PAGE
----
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“With no support or agreement from another source, the individual would soon repress his own reservations.”

The new members would gradually come to see the long meetings and hours of work done for the church as being worthwhile and fulfilling. Jones increased his demands on the member only in small increments. At each new level of commitment, any reservations the person may have had could be easily rationalized and justified. By the time Jones’s demands had become oppressive, the individual members were so heavily committed that to not fulfill any new demands would require a complete denial of the correctness of all past decisions and behaviour.   Just as the demands on a member’s time increased gradually over time, so did the level of financial commitment. In the early days of membership, giving money was completely voluntary, although the amounts given were recorded openly. By recording the amounts given, an unspoken expectation was conveyed. The new member could choose to give nothing or very little, but knew that his level of commitment was being measured. Over a period of time, the level of contribution was increased to 25% of each person’s income and was no longer voluntary.   The highest level of commitment that could be demonstrated was when an individual or family lived at the People’s Temple facilities, handing over all personal property, savings, and social security cheques to the Temple. The ideal of communal living was a large aspect of Jones’s teaching as being the only truly spiritual ideal. The outside world of capitalism and individualism was seen as evil and destructive. Forces of that evil system would see the ideals and achievements of the People’s Temple as a threat to its own stability and thereby want to destroy it.   Through such teachings, Jones was able to create the illusion that the only place of safety and comfort was the People’s Temple. The member saw any criticism of the church from the outside as being

untrustworthy and proof of what Jones had taught. From the earliest stages of their indoctrination each member was taught that the achievement of a higher spirituality would require a struggle against their own weaknesses.   Any areas of resistance an individual harboured against the church were quickly suppressed as being an indication of that person’s lack of faith. Jones would regularly bring critics before the assembly and chastise them for their ‘unbelief.’ He would then require other members of the group to mete out the necessary punishment. Parents would publicly beat their children for transgressions while husbands and wives would be required to punish each other. In this way, each person was made personally responsible for the action and had to find a way to justify and rationalize it.   In this way, Jones was able to become more and more brutal in his punishments as each member had learned to internalize the belief that such punishments were necessary and just. The desire to relinquish more and more control of their lives over to Jones was further encouraged by the new-found harmony and peace that committed members found in their lives. Disputes within families gradually diminished. There was no longer any cause for disagreement since the rules were clearly laid down by Jones. The everyday stress, and sometimes even turmoil, they had known in the past from the constant need to make decisions and choices was now gone.   Life was easier with fewer choices. Any idea about leaving the People’s Temple was quickly dismissed by the individual for a number of reasons. Their total commitment to the church usually meant that they had isolated themselves from their family and friends, whether from lack of association or open enmity. To leave the fold of the church would mean either admitting their mistakes to family and friends or being alone without any support group. Church reaction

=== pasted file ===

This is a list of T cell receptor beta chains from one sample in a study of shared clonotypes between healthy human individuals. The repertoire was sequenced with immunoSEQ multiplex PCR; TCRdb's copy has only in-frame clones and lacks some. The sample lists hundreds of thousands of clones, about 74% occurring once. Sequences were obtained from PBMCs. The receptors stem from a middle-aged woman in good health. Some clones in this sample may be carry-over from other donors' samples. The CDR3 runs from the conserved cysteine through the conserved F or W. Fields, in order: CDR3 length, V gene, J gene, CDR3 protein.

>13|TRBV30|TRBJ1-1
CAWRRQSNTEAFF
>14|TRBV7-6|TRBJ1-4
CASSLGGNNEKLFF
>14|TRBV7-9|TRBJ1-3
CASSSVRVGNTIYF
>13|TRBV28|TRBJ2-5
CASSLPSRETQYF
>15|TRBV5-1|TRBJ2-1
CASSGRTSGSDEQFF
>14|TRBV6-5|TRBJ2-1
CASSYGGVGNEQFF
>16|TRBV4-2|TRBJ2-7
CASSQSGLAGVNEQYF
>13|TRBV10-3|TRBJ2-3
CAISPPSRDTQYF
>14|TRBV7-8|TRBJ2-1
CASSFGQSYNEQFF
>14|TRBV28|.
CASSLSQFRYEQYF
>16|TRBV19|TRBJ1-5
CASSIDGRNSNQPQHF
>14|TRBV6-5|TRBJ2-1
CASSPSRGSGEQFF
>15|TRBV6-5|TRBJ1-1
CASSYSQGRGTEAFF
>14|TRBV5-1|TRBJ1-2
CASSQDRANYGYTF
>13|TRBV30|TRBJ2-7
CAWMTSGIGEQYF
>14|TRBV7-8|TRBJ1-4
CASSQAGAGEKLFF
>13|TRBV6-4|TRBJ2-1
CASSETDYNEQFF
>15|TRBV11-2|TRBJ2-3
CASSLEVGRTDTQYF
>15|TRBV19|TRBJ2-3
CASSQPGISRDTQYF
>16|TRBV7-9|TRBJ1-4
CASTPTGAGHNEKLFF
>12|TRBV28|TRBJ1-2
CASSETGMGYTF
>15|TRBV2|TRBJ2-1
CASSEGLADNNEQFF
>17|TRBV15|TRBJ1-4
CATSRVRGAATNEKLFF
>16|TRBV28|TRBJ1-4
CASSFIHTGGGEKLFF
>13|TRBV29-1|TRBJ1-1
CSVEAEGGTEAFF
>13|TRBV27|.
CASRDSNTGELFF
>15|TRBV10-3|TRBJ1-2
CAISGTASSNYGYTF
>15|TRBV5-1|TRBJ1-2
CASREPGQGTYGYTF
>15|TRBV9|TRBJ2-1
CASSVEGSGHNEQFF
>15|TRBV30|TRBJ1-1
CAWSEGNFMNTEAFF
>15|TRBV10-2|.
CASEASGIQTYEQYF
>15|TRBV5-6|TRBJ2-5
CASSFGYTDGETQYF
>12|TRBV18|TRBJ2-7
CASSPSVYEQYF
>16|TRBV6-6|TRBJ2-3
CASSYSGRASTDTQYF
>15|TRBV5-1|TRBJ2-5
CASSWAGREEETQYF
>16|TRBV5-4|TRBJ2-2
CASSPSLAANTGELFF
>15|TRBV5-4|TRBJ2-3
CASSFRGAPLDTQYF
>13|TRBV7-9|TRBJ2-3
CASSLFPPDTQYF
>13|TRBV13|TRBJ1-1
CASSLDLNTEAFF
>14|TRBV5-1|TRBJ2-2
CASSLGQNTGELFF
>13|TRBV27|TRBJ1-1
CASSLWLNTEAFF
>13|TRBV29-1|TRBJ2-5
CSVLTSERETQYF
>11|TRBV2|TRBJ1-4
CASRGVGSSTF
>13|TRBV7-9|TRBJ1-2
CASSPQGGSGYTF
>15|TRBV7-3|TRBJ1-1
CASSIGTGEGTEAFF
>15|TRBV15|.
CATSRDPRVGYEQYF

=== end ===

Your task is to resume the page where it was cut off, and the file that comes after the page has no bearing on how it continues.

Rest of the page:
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“It was not safe to trust anyone with your negative feelings, to do so would risk the public humiliation and severe punishments meted out for such ‘offences.’”

to, and retaliation against, other defectors who were hated as traitors and enemies would also make leaving difficult. To deliberately put themselves into a situation of being despised by their friends was extremely daunting; especially when for so long the People’s Temple had come to be seen as the only safe haven from an evil world.   The final barrier to emancipation was economic. Each individual had surrendered all of his or her possessions and income to the People’s Temple. To leave would mean to abandon all the possessions they had, leaving them penniless and homeless. Staying could easily be justified, and the consequences seem more appealing than what could be faced outside.The individual’s isolation from any outside forces meant that even when they disagreed with the teachings or actions of the group, that disagreement was nowhere confirmed. With no support or agreement from another source, the individual would soon repress his own reservations. This process was made doubly effective, as each person was required to report any expressions of disagreement or dissatisfaction to Jones. Children would report their parents, husbands their wives, and parents their own children. It was not safe to trust anyone with your negative feelings, to do so would risk the public humiliation and severe punishments meted out for such “offences.”   At “Jonestown” this isolation was even more extreme. Even if one succeeded in leaving the complex, he had no passport, papers or money to help him to escape. When Ryan and his delegation arrived at “Jonestown,” anyone who wanted to leave had the option of doing so openly without the normal threats to their safety, yet only fifteen chose to do so. This is a strong indication of the effectiveness of Jones’s indoctrination.